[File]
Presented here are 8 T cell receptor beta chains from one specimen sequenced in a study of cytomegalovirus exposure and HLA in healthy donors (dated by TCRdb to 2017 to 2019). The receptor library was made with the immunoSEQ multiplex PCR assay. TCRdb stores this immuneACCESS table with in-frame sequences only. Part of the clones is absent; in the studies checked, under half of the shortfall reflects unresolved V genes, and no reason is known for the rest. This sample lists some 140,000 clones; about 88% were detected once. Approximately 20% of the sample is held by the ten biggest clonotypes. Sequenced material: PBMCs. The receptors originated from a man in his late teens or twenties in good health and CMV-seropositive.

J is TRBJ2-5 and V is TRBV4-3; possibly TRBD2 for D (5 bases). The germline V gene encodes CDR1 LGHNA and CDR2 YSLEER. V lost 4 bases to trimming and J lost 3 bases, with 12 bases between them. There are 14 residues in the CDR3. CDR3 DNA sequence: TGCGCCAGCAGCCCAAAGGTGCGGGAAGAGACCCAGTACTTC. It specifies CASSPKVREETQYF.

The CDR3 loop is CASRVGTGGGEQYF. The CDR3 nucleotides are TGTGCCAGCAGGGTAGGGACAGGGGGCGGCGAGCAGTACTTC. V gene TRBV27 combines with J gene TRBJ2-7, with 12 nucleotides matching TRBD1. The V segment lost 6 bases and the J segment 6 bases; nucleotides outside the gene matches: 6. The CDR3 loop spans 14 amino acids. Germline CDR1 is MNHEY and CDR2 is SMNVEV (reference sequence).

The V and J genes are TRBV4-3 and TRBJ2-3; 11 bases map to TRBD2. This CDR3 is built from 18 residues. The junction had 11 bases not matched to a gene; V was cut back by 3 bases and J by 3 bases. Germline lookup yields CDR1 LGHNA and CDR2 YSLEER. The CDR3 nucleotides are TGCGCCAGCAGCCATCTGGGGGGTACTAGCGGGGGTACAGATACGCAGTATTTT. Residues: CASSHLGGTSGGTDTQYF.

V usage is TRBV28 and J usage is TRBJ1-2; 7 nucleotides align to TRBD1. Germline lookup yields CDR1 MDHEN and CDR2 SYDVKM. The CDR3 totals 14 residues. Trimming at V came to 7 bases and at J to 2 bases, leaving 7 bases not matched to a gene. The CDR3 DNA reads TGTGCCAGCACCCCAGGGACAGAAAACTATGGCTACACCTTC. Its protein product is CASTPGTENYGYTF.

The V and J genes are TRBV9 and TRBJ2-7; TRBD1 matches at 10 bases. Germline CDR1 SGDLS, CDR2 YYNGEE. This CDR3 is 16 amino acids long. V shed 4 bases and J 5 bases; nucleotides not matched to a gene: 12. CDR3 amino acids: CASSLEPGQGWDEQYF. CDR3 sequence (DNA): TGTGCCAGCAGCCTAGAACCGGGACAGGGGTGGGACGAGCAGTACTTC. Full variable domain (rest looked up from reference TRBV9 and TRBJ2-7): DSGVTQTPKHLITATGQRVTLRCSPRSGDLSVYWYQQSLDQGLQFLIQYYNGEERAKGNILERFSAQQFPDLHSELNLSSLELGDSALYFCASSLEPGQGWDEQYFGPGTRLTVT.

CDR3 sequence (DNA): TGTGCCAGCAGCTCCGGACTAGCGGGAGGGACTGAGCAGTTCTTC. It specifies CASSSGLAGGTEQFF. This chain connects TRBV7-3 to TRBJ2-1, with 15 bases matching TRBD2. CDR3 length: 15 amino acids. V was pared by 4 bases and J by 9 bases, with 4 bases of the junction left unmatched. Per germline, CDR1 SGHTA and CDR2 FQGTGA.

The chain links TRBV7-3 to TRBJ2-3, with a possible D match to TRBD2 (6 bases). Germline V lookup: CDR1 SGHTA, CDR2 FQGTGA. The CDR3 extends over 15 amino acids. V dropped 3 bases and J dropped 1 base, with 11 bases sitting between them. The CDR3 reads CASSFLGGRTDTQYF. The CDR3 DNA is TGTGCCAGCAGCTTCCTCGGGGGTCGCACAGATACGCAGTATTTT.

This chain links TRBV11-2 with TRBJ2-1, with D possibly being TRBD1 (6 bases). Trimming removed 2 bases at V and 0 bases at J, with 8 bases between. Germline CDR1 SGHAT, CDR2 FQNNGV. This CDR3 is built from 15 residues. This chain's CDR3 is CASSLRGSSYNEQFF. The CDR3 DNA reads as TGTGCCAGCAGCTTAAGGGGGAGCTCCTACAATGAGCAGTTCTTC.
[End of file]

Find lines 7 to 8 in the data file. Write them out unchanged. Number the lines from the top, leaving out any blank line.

CDR3 sequence (DNA): TGTGCCAGCAGCTCCGGACTAGCGGGAGGGACTGAGCAGTTCTTC. It specifies CASSSGLAGGTEQFF. This chain connects TRBV7-3 to TRBJ2-1, with 15 bases matching TRBD2. CDR3 length: 15 amino acids. V was pared by 4 bases and J by 9 bases, with 4 bases of the junction left unmatched. Per germline, CDR1 SGHTA and CDR2 FQGTGA.

The chain links TRBV7-3 to TRBJ2-3, with a possible D match to TRBD2 (6 bases). Germline V lookup: CDR1 SGHTA, CDR2 FQGTGA. The CDR3 extends over 15 amino acids. V dropped 3 bases and J dropped 1 base, with 11 bases sitting between them. The CDR3 reads CASSFLGGRTDTQYF. The CDR3 DNA is TGTGCCAGCAGCTTCCTCGGGGGTCGCACAGATACGCAGTATTTT.